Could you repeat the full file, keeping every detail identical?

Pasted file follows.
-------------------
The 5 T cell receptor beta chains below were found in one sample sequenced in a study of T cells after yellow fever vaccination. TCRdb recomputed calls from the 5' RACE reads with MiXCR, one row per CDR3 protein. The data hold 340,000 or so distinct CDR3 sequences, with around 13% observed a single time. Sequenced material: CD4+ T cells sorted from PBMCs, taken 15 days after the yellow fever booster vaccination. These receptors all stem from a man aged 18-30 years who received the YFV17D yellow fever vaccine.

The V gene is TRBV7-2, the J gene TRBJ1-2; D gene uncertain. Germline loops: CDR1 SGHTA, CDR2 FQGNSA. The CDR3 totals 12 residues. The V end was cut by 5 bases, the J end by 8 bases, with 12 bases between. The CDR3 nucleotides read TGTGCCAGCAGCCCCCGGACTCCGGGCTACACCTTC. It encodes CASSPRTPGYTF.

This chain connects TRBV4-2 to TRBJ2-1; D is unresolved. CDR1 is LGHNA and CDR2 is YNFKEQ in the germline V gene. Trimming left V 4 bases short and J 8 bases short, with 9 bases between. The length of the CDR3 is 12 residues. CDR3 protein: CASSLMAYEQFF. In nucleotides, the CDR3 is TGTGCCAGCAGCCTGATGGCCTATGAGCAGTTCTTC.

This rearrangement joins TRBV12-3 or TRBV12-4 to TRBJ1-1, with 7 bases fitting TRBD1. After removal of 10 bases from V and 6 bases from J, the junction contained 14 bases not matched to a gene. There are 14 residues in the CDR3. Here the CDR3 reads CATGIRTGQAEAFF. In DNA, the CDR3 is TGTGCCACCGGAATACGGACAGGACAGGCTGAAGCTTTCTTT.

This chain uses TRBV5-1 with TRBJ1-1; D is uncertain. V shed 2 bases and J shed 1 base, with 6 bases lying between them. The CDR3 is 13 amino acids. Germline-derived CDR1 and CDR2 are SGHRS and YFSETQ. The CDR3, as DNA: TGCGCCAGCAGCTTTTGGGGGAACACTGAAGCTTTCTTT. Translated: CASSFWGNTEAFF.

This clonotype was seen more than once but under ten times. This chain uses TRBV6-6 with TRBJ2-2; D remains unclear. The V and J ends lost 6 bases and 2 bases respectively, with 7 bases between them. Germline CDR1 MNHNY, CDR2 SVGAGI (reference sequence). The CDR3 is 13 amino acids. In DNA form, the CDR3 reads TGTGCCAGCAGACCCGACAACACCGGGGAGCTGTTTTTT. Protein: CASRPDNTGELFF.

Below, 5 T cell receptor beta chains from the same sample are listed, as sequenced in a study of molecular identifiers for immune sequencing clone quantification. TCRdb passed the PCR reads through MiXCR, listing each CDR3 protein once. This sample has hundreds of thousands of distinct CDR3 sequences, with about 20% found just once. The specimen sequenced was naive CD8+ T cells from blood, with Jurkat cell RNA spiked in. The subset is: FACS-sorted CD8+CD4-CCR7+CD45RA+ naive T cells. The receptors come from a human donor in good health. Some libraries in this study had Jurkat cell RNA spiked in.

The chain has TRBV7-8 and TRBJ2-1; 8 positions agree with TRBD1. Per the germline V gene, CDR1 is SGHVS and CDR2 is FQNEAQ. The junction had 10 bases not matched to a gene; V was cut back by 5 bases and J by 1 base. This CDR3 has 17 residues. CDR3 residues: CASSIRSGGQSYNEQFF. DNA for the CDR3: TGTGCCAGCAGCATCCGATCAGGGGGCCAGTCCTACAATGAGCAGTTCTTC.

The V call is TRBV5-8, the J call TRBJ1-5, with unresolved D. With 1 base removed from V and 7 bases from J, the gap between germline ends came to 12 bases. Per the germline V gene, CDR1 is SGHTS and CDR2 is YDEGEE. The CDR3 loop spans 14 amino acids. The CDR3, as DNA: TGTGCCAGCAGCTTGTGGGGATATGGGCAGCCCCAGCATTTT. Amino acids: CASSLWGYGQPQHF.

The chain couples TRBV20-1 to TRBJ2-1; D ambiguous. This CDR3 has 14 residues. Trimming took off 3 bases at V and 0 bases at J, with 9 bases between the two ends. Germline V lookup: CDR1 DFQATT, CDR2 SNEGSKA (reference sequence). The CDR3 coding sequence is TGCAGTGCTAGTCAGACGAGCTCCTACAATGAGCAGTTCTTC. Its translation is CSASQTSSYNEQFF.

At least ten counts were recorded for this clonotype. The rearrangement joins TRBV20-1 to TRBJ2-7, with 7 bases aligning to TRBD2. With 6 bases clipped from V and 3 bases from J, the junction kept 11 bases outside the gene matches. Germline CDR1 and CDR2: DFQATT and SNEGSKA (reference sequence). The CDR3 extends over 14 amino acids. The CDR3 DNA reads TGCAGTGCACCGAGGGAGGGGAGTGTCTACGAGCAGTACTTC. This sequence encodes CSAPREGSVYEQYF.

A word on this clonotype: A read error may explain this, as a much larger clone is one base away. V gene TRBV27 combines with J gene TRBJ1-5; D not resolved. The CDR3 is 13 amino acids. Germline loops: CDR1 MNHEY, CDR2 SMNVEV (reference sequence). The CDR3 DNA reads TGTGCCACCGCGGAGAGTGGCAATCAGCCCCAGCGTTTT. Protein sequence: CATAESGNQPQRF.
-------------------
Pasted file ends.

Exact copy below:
The 5 T cell receptor beta chains below were found in one sample sequenced in a study of T cells after yellow fever vaccination. TCRdb recomputed calls from the 5' RACE reads with MiXCR, one row per CDR3 protein. The data hold 340,000 or so distinct CDR3 sequences, with around 13% observed a single time. Sequenced material: CD4+ T cells sorted from PBMCs, taken 15 days after the yellow fever booster vaccination. These receptors all stem from a man aged 18-30 years who received the YFV17D yellow fever vaccine.

The V gene is TRBV7-2, the J gene TRBJ1-2; D gene uncertain. Germline loops: CDR1 SGHTA, CDR2 FQGNSA. The CDR3 totals 12 residues. The V end was cut by 5 bases, the J end by 8 bases, with 12 bases between. The CDR3 nucleotides read TGTGCCAGCAGCCCCCGGACTCCGGGCTACACCTTC. It encodes CASSPRTPGYTF.

This chain connects TRBV4-2 to TRBJ2-1; D is unresolved. CDR1 is LGHNA and CDR2 is YNFKEQ in the germline V gene. Trimming left V 4 bases short and J 8 bases short, with 9 bases between. The length of the CDR3 is 12 residues. CDR3 protein: CASSLMAYEQFF. In nucleotides, the CDR3 is TGTGCCAGCAGCCTGATGGCCTATGAGCAGTTCTTC.

This rearrangement joins TRBV12-3 or TRBV12-4 to TRBJ1-1, with 7 bases fitting TRBD1. After removal of 10 bases from V and 6 bases from J, the junction contained 14 bases not matched to a gene. There are 14 residues in the CDR3. Here the CDR3 reads CATGIRTGQAEAFF. In DNA, the CDR3 is TGTGCCACCGGAATACGGACAGGACAGGCTGAAGCTTTCTTT.

This chain uses TRBV5-1 with TRBJ1-1; D is uncertain. V shed 2 bases and J shed 1 base, with 6 bases lying between them. The CDR3 is 13 amino acids. Germline-derived CDR1 and CDR2 are SGHRS and YFSETQ. The CDR3, as DNA: TGCGCCAGCAGCTTTTGGGGGAACACTGAAGCTTTCTTT. Translated: CASSFWGNTEAFF.

This clonotype was seen more than once but under ten times. This chain uses TRBV6-6 with TRBJ2-2; D remains unclear. The V and J ends lost 6 bases and 2 bases respectively, with 7 bases between them. Germline CDR1 MNHNY, CDR2 SVGAGI (reference sequence). The CDR3 is 13 amino acids. In DNA form, the CDR3 reads TGTGCCAGCAGACCCGACAACACCGGGGAGCTGTTTTTT. Protein: CASRPDNTGELFF.

Below, 5 T cell receptor beta chains from the same sample are listed, as sequenced in a study of molecular identifiers for immune sequencing clone quantification. TCRdb passed the PCR reads through MiXCR, listing each CDR3 protein once. This sample has hundreds of thousands of distinct CDR3 sequences, with about 20% found just once. The specimen sequenced was naive CD8+ T cells from blood, with Jurkat cell RNA spiked in. The subset is: FACS-sorted CD8+CD4-CCR7+CD45RA+ naive T cells. The receptors come from a human donor in good health. Some libraries in this study had Jurkat cell RNA spiked in.

The chain has TRBV7-8 and TRBJ2-1; 8 positions agree with TRBD1. Per the germline V gene, CDR1 is SGHVS and CDR2 is FQNEAQ. The junction had 10 bases not matched to a gene; V was cut back by 5 bases and J by 1 base. This CDR3 has 17 residues. CDR3 residues: CASSIRSGGQSYNEQFF. DNA for the CDR3: TGTGCCAGCAGCATCCGATCAGGGGGCCAGTCCTACAATGAGCAGTTCTTC.

The V call is TRBV5-8, the J call TRBJ1-5, with unresolved D. With 1 base removed from V and 7 bases from J, the gap between germline ends came to 12 bases. Per the germline V gene, CDR1 is SGHTS and CDR2 is YDEGEE. The CDR3 loop spans 14 amino acids. The CDR3, as DNA: TGTGCCAGCAGCTTGTGGGGATATGGGCAGCCCCAGCATTTT. Amino acids: CASSLWGYGQPQHF.

The chain couples TRBV20-1 to TRBJ2-1; D ambiguous. This CDR3 has 14 residues. Trimming took off 3 bases at V and 0 bases at J, with 9 bases between the two ends. Germline V lookup: CDR1 DFQATT, CDR2 SNEGSKA (reference sequence). The CDR3 coding sequence is TGCAGTGCTAGTCAGACGAGCTCCTACAATGAGCAGTTCTTC. Its translation is CSASQTSSYNEQFF.

At least ten counts were recorded for this clonotype. The rearrangement joins TRBV20-1 to TRBJ2-7, with 7 bases aligning to TRBD2. With 6 bases clipped from V and 3 bases from J, the junction kept 11 bases outside the gene matches. Germline CDR1 and CDR2: DFQATT and SNEGSKA (reference sequence). The CDR3 extends over 14 amino acids. The CDR3 DNA reads TGCAGTGCACCGAGGGAGGGGAGTGTCTACGAGCAGTACTTC. This sequence encodes CSAPREGSVYEQYF.

A word on this clonotype: A read error may explain this, as a much larger clone is one base away. V gene TRBV27 combines with J gene TRBJ1-5; D not resolved. The CDR3 is 13 amino acids. Germline loops: CDR1 MNHEY, CDR2 SMNVEV (reference sequence). The CDR3 DNA reads TGTGCCACCGCGGAGAGTGGCAATCAGCCCCAGCGTTTT. Protein sequence: CATAESGNQPQRF.